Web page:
Buy Lines: Get It Right review process needs work now
- By Stan Soloway
- Feb 19, 2005
Later this month, the General Services Administration inspector general is expected to release the first of two reviews of the GSA Client Support Centers as required by the 2005 defense authorization bill. They follow the December 2004 report on the centers, done by the GSA IG, on the recommendation of GSA Administrator Stephen Perry.
These reviews are intended to assess the progress each center has made in implementing management controls and processes. The upcoming reports also will include an assessment by the Defense Department IG of the extent to which defense components are complying with rules and procedures for using the centers.
These are important reports and their findings will have a significant effect on the future of the centers and governmentwide acquisition contracts.
For that reason alone, it is essential for the conclusions of the reports to be based on commonly accepted, consistent interpretations of the rules. The process by which the IGs arrive at their conclusions also must be fair and open.
Unfortunately, based on the December 2004 report, there are serious questions as to whether either of those goals is being, or will be, met.
The December report, which covered all of 2003 and a small portion of 2004, showed that some centers were making meaningful progress, while in other cases substantial improvements clearly were still needed.
Considering that the "Get It Right" program, designed to improve management of the Client Support Centers, was not in place for much of the time covered, the conclusions came as no surprise. Moreover, most observers agree that the March 2005 report and, even more significantly, the March 2006 report will be of far greater significance.
However, before those reviews are done and the reports released, the serious questions raised by the December report need to be answered.
For example, although the centers were the focus of the IG review, individual companies also got significant attention in the report. The IG repeatedly cited companies by name and made sweeping assertions as to company behavior, contract scope, pricing and other issues. The IG even recommended that some contracts be terminated.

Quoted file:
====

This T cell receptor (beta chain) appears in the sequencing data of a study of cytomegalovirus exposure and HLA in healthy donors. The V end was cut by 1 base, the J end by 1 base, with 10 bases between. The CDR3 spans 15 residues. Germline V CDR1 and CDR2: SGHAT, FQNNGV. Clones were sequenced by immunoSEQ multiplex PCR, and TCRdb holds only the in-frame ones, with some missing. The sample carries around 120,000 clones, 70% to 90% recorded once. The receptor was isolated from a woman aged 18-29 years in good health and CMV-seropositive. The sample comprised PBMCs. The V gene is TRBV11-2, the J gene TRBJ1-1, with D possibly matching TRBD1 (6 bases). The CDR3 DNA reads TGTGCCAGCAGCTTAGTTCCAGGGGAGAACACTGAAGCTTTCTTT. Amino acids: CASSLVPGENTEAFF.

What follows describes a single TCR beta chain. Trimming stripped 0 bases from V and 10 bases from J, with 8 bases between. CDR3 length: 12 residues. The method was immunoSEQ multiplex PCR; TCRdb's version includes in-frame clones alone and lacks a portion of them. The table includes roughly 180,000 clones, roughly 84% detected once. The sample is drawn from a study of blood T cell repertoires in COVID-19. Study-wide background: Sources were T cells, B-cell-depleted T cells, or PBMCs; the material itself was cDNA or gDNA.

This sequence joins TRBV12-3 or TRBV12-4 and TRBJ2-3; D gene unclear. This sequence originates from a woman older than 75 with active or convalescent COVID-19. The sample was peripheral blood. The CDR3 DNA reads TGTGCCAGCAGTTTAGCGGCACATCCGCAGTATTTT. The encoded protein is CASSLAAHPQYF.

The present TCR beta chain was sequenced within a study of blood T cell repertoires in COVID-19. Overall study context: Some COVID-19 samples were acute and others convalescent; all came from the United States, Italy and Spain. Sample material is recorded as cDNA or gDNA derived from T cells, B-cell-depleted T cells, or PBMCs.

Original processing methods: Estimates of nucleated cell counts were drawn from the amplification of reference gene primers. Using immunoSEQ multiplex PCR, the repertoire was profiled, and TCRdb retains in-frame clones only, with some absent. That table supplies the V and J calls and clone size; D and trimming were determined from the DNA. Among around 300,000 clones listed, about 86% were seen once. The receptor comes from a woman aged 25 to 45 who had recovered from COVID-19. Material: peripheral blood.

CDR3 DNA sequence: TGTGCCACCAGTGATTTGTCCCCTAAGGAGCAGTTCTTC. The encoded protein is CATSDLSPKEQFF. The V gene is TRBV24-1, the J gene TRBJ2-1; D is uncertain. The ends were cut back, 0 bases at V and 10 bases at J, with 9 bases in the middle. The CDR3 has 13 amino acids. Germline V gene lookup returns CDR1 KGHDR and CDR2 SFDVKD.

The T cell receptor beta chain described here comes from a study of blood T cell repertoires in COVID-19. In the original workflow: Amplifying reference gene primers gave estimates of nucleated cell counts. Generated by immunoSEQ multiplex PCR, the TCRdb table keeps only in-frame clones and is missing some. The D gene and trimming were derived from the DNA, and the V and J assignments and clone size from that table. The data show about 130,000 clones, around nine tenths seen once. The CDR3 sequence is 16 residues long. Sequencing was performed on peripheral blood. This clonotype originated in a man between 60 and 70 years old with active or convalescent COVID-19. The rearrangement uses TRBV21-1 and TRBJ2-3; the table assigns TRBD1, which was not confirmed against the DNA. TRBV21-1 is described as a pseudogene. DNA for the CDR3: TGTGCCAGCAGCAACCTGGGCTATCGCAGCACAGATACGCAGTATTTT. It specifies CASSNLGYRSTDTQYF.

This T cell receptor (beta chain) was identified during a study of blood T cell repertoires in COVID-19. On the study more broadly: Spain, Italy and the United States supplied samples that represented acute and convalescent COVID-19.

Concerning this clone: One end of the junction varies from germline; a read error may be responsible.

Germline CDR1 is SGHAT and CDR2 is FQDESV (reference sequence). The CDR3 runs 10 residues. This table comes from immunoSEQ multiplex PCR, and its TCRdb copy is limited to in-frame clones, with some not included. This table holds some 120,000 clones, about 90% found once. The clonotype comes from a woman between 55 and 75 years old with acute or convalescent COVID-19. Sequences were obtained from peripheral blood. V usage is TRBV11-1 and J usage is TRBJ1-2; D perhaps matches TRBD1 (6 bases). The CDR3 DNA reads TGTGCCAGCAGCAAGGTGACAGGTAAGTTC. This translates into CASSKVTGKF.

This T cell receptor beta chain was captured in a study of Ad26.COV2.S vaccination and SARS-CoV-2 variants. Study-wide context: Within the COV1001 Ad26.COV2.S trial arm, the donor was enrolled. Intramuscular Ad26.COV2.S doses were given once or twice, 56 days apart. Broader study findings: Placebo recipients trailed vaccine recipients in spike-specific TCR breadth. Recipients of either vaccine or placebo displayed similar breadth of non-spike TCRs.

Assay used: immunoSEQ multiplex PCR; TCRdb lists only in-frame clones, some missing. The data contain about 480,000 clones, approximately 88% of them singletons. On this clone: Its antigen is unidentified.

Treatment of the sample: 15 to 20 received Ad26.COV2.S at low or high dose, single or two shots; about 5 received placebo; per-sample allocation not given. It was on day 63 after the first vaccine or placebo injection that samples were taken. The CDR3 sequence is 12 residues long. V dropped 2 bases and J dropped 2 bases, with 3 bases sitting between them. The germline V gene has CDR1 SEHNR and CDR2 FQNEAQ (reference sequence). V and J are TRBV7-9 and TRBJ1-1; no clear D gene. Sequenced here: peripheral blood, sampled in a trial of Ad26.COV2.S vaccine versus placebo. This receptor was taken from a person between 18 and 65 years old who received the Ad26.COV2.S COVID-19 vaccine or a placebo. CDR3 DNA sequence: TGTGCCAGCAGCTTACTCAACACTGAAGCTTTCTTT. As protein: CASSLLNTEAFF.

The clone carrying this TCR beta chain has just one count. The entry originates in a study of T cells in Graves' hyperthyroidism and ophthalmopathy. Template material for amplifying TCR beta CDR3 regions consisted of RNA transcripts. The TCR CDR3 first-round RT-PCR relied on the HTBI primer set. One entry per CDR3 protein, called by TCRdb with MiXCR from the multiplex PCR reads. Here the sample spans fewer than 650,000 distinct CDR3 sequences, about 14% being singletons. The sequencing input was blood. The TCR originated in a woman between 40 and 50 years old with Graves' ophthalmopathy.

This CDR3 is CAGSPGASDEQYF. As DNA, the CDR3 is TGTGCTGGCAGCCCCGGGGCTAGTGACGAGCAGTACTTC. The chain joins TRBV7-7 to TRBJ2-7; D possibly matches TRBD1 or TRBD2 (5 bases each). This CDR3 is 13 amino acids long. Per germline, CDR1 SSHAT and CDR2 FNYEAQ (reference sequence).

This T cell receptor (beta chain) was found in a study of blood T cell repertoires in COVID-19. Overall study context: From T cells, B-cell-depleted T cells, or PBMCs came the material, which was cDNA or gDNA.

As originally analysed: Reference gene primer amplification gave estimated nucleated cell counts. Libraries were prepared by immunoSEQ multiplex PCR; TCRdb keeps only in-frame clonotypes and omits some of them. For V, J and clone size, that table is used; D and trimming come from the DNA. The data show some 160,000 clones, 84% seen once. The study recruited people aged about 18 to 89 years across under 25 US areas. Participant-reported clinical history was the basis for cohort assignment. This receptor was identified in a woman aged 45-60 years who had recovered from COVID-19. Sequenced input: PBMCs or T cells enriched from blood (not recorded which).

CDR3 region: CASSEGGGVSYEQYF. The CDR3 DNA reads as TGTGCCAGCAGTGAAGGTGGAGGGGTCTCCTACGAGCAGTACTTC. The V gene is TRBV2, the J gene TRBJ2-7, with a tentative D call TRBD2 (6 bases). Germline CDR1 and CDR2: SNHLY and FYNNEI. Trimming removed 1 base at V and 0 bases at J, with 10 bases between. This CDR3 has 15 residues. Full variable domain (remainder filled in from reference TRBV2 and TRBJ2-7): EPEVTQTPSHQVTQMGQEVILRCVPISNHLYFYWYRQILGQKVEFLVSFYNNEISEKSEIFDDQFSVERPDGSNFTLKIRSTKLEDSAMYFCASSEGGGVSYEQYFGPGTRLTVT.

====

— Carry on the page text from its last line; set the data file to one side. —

In some cases, the IG's interpretations of the law or regulations are specious, at best. In other cases, the IG's conclusions and assertions are based on insufficient information and inadequate reviews.
The IG appears to have made little effort to obtain reasonable explanatory information from the companies involved, despite the serious nature and potentially deleterious impacts of the allegations.
Additionally, the IG included in the report information widely considered proprietary in nature, including company labor, overhead and material handling rates.
In simple terms, the process and terms under which the December 2004 report was produced must be substantially improved. If the IG wants to name names, the accused deserve the chance to provide input and correct inaccurate data and flawed findings.
There also is no excuse for publicly releasing proprietary company information. And it is critical that all of the stakeholders agree on the rules and definitions on which the IG's assessments will be based.
Otherwise, the upcoming reports will only perpetuate existing misunderstandings and misperceptions. This will lead to inappropriate, counterproductive remedial actions and irreversible, undeserved harm to individuals, government components and companies.
The IG reviews are important and will play a major role in molding policymaker and customer perceptions of the client support centers. That is why it is so important to get the reviews right. It is not too late --but time is running short.
Stan Soloway is President of the Professional Services Council; his e-mail is email@example.com